CLC: How did you find a home for your book? I was curious since I think there might be other people who have a children’s book in their hearts and would love to write one.

HD: I have this background in education and seem to always have this need to explain things (laughs). I have something on my blog called the “Author Life” series on how I got started in the industry. For me, it’s always about sharing knowledge and helping others find their path. It’s wild to me because I’ve carried this story in my heart for the longest time. Like, “I have a story about being a refugee in the Philippines. Does anybody care?” I was yelling out little bits, not knowing if anyone would ever care in this world. But when my mom passed away, it felt like it was now or never. So I gave myself one year because, being a mom and teacher and small business owner, my life is already super busy. Also, if I didn’t give myself a time limit, I don’t think my husband would be able to deal with me, because that’s all I would ever talk about.

So I did a lot of Googling and research, and I came across this publishing house. I submitted my story, and the publisher was very kind, and said that she really loved the story, but it wasn’t ready. She recommended me to enter this contest to be matched with a mentored author. On a whim, I did it. I was matched with an author who really helped me flesh out my story and polish it. I joined the Society of Children’s Book Writers and Illustrators. On their Facebook page, I learned about this pitch contest on Twitter. So I worked on my pitch, and right before I went to school, I did the sign of the cross and was like, “Lord, if this is meant to be, let me know.” So I tweeted it and went to work. And then I started getting likes from agents who wanted to see my story. I received some passes and I took all of the feedback and just kept working on the story. Then one of the agents who liked the story, who is my agent now, signed me on. From there, we subbed the story. And the editor who ended up buying my book from auction was one that I met through the pitch contest. The path of how this book came to be was that every hand it fell into belonged to people who really loved it, and loved it for what it is, and not wanting to change it according to their perception of what it should be. They took the story as a picture book, and as a story of how people actually enjoyed living in the refugee camp. I feel grateful to have been a part of this journey.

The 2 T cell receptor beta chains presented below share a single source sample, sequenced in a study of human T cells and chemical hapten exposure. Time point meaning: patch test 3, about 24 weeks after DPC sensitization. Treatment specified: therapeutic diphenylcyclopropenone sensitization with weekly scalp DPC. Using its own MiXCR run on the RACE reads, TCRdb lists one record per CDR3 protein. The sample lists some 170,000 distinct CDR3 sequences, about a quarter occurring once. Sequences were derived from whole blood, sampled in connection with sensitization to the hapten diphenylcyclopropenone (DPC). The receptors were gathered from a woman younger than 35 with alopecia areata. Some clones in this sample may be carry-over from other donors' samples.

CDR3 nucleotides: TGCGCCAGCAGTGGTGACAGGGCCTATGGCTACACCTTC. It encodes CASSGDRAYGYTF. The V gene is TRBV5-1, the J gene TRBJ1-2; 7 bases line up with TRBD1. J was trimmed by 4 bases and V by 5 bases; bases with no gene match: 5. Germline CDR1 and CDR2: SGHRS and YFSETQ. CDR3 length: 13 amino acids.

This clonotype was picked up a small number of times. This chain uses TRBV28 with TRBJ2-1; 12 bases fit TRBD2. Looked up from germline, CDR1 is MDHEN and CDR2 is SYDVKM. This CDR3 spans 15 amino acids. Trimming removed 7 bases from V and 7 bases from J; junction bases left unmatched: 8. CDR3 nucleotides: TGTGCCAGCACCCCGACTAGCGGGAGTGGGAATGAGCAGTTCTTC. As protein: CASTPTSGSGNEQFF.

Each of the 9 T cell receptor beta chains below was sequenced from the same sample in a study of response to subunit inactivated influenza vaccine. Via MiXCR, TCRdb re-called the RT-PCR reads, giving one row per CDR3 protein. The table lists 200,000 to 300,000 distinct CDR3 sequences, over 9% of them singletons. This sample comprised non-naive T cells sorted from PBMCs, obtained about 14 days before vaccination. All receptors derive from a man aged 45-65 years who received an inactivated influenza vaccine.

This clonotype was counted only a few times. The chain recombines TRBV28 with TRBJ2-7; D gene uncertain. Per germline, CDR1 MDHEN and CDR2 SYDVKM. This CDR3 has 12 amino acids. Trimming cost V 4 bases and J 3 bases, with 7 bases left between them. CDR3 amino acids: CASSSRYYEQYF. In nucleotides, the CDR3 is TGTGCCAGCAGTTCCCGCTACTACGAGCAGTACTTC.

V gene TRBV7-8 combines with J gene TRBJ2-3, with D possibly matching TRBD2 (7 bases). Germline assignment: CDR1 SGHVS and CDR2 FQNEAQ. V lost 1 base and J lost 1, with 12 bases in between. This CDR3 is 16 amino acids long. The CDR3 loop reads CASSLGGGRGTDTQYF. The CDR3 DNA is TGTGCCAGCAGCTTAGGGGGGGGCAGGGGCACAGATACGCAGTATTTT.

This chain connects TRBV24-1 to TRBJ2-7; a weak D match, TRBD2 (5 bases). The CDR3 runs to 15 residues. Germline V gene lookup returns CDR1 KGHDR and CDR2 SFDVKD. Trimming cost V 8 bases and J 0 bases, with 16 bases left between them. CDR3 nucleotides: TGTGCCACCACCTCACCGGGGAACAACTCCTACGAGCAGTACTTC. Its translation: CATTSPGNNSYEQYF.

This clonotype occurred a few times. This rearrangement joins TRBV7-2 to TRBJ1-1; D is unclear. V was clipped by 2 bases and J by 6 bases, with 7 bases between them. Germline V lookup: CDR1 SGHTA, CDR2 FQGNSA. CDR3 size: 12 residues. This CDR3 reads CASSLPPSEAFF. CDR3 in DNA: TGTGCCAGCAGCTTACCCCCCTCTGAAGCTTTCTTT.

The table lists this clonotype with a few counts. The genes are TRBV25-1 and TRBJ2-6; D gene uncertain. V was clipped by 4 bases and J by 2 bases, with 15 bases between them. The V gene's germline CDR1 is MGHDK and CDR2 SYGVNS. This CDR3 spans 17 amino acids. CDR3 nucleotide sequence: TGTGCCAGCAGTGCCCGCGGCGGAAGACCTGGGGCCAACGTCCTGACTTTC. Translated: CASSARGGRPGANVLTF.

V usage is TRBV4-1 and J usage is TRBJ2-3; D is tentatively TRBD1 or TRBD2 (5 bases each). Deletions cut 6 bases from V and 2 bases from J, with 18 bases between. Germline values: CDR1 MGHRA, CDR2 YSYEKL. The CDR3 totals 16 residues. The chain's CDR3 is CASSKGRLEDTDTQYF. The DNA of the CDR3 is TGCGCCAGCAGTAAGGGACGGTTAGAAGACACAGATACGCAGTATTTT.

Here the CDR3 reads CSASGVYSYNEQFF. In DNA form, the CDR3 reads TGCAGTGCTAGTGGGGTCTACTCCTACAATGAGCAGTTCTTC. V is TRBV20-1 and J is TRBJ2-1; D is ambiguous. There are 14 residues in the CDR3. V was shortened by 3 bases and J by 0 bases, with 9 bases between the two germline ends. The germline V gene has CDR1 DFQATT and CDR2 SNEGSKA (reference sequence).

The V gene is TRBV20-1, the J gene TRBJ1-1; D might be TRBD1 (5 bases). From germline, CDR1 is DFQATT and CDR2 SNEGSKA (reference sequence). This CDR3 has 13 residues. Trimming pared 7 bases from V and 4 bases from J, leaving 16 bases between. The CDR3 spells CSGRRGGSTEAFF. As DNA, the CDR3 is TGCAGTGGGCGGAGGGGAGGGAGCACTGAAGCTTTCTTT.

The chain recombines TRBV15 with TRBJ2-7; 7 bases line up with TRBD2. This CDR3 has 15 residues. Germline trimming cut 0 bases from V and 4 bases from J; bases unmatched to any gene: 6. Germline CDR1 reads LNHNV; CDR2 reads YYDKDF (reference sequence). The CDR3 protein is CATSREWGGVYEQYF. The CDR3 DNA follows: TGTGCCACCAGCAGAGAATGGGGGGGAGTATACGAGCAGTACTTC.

CLC: Thanks so much for sharing that.  It’s a story of real heart and passion, and you’re not going to quit. Also, what I really love is there’s a lot of humility because along the way, there was rejection.

HD: There’s so much rejection in publishing. 

CLC: But also flags, if you look in the right place, that you’re on the right track. So, congratulations.

HD: One of the things I learned from publishing is that rejection is protection. When things fell through and I was rejected, I was like, no more, I’m done. But then I have to remind myself that it wasn’t a good fit, and it will be a good fit somewhere else. What was your process like in publishing this book?

CLC: Well, I never thought I would be an author. I loved writing, but publishing was what other people did. I like the architecture of poems together in a book, but to publish it—was that something I’m allowed to do? I was a school teacher, teaching 9th–12th grade at a public school. Kudos to teachers because it’s exhausting. Even as it’s rewarding, it’s depleting in different ways. So I ran off to an MFA program to study poetry some more. That’s when I learned how to send my book out to contests. I didn’t have an ego about it. I thought, this is an opportunity to get my book shaped and to improve upon it. So it took two years. The book came out, and I was so proud, so happy. It’s been nine years since that last book.